Pension Deficits Soar in the UK, Consultant Finds

The combined pension deficits of the FTSE 100 Global companies increased by over 70% in the past year to €290 billion, according to the European Pensions Briefing report published by consulting firm Lane Clark & Peacock. 

(November 30, 2011) — A report by consulting firm Lane Clark & Peacock (LCP) finds that accounting changes and Solvency II are tremendous threats to pension plans in 2012. 

Despite record levels of contributions, the analysis notes that combined scheme deficits of FTSE100 global firms have grown by 70% in 12 months to €290 billion (£248 billion).

“The year ahead looks like it may well bring one burden too many for European pension schemes. Pressure to deal with new pensions accounting under IAS19, volatile markets and regulatory uncertainty are likely to lead to further pressure for organizations to reform pension plans in every one of the many countries where our clients operate,” notes Alex Waite, partner and head of LCP Corporate Consulting. “Going into 2011 the world’s largest 100 companies disclosed pension deficits of €170 billion. To put that in perspective, it’s equivalent to the cost of the Greek bailout. And as 2011 has proved, just because it’s bad at the start of the year, doesn’t mean it can’t get worse. In last year’s European Pensions Briefing we estimated that a one-in-ten-chance outturn could increase deficits by €100 billion or more. In fact, over the year so far, the combined deficit has increased by over €120 billion.”

According to the report, new pension accounting rules could prove to be additional risks for multinationals with new disclosure information required for many companies under IAS19.

Phil Cuddeford, Partner at LCP and co-author of the report, says in a statement: “Analysts, lenders and shareholders will take a long hard look at companies’ 2011 annual report and accounts in the light of the new accounting changes. Those that have taken steps to manage pension risks will send a clear and confident message to the markets.  Those that haven’t may well find that they are judged harshly by markets and lenders increasingly concerned about pension risks.”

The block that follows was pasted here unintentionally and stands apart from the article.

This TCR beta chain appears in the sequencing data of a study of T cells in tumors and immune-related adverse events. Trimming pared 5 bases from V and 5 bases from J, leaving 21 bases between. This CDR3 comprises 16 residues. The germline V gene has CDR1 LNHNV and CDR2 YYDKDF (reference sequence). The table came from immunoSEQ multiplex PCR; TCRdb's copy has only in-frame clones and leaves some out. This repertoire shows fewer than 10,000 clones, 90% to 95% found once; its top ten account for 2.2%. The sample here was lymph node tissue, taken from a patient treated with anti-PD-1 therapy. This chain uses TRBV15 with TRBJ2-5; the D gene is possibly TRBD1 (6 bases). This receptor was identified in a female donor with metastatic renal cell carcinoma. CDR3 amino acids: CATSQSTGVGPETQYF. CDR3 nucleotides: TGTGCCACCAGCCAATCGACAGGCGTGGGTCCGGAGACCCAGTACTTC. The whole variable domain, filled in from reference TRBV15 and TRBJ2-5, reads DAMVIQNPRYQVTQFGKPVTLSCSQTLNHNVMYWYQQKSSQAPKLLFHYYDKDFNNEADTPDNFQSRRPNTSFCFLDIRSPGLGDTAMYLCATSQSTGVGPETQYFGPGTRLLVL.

Regarding Solvency II — a new set of capital requirements — the Confederation of British Industry (CBI) recently cautioned that British businesses will be negatively impacted if schemes are forced into Solvency II capital requirements. “We need the UK government to step up to the plate in Brussels and stop the imposition of insurance-style solvency standards on DB pension liabilities. The government can do a lot more than it has to date,” CBI chief policy director Katja Hall said in a statement.  

Hall continued: “This issue affects all businesses with DB liabilities, whether or not they have closed the scheme. The proposal is a terrible idea, based on a wrong-headed insistence that defined benefit schemes are the same as insurance contracts. The potential effects are very significant, and would massively undermine the government’s economic goals.”

To contact the <em>aiCIO</em> editor of this story: Paula Vasan at <a href=''></a>; 646-308-2742